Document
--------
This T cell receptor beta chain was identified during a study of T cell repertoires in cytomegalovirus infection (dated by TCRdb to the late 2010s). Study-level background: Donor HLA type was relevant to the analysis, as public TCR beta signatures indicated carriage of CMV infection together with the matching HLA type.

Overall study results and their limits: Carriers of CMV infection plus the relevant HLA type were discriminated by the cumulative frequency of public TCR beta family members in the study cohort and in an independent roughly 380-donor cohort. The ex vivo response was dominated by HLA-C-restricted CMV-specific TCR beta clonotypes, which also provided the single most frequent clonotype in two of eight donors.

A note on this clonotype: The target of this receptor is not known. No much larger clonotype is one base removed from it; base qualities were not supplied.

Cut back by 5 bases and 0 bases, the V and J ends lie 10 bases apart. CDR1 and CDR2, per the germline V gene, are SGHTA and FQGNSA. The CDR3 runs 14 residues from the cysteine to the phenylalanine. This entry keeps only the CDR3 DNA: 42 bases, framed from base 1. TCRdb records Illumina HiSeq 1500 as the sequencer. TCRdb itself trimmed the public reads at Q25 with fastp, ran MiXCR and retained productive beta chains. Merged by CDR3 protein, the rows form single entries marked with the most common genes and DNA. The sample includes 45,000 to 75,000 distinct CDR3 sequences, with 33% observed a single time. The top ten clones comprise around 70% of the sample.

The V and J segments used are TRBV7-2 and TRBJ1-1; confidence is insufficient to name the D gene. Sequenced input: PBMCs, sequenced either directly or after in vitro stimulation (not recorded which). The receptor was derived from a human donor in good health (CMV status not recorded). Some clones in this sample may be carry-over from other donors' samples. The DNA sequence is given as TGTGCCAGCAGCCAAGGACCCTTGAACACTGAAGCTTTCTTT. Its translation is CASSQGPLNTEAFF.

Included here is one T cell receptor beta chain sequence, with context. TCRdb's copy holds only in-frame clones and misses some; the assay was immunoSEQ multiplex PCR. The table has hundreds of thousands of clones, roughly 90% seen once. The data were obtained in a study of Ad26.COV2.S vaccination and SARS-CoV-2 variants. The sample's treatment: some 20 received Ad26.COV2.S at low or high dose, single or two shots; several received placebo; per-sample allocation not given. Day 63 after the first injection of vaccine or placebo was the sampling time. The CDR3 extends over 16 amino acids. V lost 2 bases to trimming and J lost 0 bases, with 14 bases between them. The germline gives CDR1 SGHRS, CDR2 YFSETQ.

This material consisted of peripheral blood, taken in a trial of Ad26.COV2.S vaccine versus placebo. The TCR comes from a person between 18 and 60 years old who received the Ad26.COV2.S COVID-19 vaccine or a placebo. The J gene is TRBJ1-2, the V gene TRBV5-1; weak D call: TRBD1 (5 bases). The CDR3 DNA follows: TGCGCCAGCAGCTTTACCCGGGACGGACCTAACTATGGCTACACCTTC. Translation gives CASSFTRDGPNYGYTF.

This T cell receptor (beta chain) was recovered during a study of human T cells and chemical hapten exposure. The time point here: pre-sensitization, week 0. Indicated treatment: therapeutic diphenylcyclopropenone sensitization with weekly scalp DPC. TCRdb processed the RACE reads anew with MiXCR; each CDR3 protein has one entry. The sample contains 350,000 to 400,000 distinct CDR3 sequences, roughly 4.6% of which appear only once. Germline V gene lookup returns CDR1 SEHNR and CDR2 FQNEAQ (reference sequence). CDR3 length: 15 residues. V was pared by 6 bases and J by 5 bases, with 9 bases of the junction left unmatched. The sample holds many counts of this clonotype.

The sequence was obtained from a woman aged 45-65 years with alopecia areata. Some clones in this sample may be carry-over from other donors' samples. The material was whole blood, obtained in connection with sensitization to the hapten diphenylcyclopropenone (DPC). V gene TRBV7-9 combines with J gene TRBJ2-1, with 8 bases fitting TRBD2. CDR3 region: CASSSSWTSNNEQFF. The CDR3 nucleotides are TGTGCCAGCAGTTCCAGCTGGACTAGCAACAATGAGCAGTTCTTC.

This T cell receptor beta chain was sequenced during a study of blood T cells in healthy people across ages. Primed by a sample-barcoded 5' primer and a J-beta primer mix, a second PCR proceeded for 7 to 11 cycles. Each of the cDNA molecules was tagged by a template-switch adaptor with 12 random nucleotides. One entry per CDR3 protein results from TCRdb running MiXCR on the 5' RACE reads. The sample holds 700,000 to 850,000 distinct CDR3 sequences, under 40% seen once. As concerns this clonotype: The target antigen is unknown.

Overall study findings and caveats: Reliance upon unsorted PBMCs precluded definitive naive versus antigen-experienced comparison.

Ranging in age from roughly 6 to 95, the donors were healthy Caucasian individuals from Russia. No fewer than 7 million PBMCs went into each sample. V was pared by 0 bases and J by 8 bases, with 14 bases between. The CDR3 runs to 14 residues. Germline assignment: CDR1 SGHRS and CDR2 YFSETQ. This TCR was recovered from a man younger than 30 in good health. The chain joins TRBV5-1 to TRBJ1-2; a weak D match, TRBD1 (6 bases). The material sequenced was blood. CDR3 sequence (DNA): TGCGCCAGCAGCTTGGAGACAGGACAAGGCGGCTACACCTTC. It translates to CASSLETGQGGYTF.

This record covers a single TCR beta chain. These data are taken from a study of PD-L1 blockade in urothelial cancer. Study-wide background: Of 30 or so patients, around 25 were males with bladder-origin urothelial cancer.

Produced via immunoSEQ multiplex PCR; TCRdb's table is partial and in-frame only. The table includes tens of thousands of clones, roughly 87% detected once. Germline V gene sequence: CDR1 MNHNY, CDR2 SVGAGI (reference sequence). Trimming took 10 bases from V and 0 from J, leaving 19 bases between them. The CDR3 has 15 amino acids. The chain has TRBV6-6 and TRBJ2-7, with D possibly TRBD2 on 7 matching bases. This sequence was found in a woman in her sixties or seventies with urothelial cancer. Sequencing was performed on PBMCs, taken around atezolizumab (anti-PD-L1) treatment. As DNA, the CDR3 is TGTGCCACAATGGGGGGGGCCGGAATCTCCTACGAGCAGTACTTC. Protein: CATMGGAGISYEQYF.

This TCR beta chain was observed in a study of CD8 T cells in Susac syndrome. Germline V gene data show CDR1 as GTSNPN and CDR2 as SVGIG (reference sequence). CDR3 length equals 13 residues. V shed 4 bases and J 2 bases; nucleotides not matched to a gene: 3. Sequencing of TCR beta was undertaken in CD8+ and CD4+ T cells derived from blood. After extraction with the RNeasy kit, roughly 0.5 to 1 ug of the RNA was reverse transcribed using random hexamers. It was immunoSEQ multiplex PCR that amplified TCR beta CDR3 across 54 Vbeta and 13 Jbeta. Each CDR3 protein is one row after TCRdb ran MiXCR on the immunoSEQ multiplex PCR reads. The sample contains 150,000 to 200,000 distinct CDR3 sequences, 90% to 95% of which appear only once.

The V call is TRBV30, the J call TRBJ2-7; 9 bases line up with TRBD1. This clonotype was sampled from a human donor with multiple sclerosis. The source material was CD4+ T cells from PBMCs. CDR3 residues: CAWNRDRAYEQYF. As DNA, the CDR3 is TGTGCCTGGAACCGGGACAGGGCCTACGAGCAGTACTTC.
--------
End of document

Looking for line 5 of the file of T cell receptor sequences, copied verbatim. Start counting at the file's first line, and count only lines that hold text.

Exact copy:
The V and J segments used are TRBV7-2 and TRBJ1-1; confidence is insufficient to name the D gene. Sequenced input: PBMCs, sequenced either directly or after in vitro stimulation (not recorded which). The receptor was derived from a human donor in good health (CMV status not recorded). Some clones in this sample may be carry-over from other donors' samples. The DNA sequence is given as TGTGCCAGCAGCCAAGGACCCTTGAACACTGAAGCTTTCTTT. Its translation is CASSQGPLNTEAFF.